… And I am assuming in all this, of course, that the criminal elements are not going to obtain permits and they are not going to obtain licenses, and they are not going to be able to bring themselves within those protective requirements. Therefore, when we capture one of those people, we have simply a plain question to propound to him—where is your license; where is your permit? If he cannot show it, we have got him and his weapons and we do not have to go through an elaborate trial, with all kinds of complicated questions arising. That is the theory of the bill.
Yes, you read that correctly. If you cannot show your permit, they have got you and your weapons, and they don’t even need a trial with all kinds of complicated questions. When asked about whether there were other measures to seek out the criminal element without effecting the general populous the Attorney General responded:
ATTORNEY GENERAL CUMMINGS: Why, there is a question of policy and there are a lot of people who think that would be too drastic; that it would reach too many innocent people who desire to carry weapons for what they think are proper purposes. Now I do not think it would be proper for me to go into it very deeply, but we have gone as far as we thought we could and yet find support for our propositions as a matter of policy.
Of course, the committee and the Congress will do as they please about this matter. I can only say what I think and I think it would be a terrible mistake to adopt any half-way measures about this. I think the sooner we get to the point where we are prepared to recognize the fact that the possession of deadly weapons must be regulated and checked, the better off we are going to be as a people.
Now, you say that it is easy for criminals to get weapons. I know it; but I want to make it easy to convict them when they have the weapons. That is the point of it. I do not expect criminals to com ply with this law; I do not expect the underworld to be going around giving their fingerprints and getting permits to carry these weapons, but I want to be in a position, when I find such a person, to convict him because he has not complied.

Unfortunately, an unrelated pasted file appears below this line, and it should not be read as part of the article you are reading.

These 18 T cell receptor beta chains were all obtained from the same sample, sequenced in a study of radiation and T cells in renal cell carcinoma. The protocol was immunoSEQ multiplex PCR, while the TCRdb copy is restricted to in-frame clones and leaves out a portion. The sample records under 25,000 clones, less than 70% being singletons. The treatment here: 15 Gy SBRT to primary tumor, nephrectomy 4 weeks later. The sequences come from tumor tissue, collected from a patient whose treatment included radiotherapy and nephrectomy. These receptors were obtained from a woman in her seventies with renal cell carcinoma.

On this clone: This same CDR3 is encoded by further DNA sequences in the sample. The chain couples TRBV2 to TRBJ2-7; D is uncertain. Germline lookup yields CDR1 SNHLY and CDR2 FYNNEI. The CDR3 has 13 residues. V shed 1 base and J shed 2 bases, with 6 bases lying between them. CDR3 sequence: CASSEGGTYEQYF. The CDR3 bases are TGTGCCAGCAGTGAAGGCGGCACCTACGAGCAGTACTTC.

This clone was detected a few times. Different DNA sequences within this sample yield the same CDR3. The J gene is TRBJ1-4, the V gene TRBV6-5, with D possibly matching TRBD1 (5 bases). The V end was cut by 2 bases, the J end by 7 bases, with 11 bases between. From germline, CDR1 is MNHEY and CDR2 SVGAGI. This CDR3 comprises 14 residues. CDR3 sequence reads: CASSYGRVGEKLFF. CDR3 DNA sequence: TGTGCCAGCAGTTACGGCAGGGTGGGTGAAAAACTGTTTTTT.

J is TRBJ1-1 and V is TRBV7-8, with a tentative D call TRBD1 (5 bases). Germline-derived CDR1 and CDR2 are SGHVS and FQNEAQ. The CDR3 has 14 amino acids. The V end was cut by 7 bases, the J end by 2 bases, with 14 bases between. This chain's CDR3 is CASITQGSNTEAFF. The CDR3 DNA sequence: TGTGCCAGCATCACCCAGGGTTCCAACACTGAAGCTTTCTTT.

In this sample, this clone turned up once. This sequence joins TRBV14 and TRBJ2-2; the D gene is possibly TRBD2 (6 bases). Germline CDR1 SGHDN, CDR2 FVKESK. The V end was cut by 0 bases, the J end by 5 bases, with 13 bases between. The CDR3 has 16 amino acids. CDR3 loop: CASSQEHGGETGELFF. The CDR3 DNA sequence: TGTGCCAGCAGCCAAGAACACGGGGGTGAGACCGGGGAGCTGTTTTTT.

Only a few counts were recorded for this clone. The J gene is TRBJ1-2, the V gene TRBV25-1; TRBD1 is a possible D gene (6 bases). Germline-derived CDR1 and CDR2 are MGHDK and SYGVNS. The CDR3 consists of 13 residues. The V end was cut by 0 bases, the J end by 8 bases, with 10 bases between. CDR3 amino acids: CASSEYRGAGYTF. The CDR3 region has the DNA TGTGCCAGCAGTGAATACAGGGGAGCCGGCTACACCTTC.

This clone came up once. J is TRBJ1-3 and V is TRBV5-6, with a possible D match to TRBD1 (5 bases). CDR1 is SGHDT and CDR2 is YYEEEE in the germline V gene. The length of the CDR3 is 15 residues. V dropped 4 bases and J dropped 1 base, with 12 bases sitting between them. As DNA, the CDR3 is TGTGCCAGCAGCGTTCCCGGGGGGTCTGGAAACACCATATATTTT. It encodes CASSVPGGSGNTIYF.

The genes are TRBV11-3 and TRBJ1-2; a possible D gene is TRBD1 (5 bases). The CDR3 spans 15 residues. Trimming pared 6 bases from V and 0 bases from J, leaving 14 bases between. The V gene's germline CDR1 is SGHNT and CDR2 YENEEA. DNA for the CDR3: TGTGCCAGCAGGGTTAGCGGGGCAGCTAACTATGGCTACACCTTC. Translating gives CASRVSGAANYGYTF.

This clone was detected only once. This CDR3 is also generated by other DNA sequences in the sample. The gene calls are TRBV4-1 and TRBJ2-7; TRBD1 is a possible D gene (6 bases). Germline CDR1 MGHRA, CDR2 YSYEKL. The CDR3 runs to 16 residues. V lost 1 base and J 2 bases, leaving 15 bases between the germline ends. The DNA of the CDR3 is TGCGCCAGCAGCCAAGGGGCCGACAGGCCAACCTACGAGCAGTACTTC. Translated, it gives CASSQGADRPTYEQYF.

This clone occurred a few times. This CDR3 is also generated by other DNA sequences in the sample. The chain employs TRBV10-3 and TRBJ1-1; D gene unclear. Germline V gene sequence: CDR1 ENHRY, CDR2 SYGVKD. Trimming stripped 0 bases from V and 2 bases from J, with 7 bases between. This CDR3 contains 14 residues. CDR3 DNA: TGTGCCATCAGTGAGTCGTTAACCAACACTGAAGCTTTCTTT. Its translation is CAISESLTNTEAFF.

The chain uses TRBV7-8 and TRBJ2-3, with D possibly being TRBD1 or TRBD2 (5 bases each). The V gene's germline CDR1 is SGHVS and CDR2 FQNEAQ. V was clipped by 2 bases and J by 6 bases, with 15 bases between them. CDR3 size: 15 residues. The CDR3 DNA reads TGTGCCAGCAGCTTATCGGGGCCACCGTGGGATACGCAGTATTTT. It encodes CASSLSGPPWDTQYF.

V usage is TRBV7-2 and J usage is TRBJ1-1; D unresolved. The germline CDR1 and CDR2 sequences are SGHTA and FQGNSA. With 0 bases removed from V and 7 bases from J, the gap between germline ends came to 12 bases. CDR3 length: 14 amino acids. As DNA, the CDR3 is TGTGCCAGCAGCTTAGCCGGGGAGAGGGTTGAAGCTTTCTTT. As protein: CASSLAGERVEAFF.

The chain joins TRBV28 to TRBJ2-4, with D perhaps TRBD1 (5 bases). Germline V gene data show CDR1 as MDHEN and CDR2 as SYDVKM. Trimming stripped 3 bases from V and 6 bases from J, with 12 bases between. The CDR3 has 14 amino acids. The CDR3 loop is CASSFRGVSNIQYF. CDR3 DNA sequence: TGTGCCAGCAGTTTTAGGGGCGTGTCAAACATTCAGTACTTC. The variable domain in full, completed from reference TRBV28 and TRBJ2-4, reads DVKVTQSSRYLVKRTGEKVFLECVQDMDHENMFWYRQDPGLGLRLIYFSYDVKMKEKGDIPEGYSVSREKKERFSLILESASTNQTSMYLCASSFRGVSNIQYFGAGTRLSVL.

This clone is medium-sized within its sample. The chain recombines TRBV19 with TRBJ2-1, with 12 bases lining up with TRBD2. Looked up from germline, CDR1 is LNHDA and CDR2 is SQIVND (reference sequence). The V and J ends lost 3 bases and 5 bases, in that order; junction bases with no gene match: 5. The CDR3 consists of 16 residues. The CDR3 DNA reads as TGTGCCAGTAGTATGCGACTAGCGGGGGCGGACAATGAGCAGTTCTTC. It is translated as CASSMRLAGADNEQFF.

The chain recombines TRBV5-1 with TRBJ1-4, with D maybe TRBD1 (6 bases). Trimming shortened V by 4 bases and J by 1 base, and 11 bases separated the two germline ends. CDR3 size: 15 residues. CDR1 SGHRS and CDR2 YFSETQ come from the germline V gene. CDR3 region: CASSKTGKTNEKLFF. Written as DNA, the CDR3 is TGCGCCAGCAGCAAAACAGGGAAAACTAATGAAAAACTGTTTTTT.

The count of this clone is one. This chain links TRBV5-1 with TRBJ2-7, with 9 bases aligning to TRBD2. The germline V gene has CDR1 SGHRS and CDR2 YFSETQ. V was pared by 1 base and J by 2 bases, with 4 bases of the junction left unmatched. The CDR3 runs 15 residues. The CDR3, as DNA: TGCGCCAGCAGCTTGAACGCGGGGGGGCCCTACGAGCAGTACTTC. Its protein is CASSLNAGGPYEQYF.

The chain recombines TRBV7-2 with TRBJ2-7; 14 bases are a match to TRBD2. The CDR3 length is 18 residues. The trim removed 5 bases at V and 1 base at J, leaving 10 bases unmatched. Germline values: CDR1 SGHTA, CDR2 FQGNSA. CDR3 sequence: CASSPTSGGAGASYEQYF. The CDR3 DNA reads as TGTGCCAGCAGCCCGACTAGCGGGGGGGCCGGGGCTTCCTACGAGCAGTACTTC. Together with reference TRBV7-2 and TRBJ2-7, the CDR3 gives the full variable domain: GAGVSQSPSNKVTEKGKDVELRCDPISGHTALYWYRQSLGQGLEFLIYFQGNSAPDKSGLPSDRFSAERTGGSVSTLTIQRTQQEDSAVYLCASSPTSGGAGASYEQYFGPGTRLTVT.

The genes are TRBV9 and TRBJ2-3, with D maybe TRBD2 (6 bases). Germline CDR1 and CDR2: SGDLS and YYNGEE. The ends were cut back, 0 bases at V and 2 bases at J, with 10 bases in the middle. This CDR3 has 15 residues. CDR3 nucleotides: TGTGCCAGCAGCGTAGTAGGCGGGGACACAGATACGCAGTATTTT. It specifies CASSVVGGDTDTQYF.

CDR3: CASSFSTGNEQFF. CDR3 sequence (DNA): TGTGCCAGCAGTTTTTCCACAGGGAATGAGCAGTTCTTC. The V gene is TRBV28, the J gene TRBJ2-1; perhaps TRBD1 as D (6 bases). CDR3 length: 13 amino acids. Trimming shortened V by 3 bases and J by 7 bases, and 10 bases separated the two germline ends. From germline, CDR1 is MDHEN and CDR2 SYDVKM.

MR. FULLER: Of carrying the pistol or weapon, instead of the offense with which he is charged?
MR. LEWIS: General, you were compelled, in the case of one out law, which the Department has convicted, to resort to prosecution under the income-tax law?
ATTORNEY GENERAL CUMMINGS: That is Capone.
MR. LEWIS: You were compelled to do that by utter lack of power to deal with a national outlaw.
ATTORNEY GENERAL CUMMINGS: Yes.
That’s right, the Attorney General in 1934 openly admitted that the proposed National Firearms Act was not the end game, but it was intended to go “as far as we thought we could and yet find support for our propositions as a matter of policy.” When questioned about the constitutionality of a registration program for those who currently owned the referenced firearms, the following dialog was had between members of the committee and the Attorney General:
MR. MCCLINTIC: I would like to ask just one question. I am very much interested in this subject. What in your opinion would be the constitutionality of a provision added to this bill which would require registration, on the part of those who now own the type or class of weapons that are included in this bill?
ATTORNEY GENERAL CUMMINGS: We were afraid of that, sir.
MR. MCCLINTIC: Afraid it would conflict with State laws?
ATTORNEY GENERAL CUMMINGS: I am afraid it would be unconstitutional.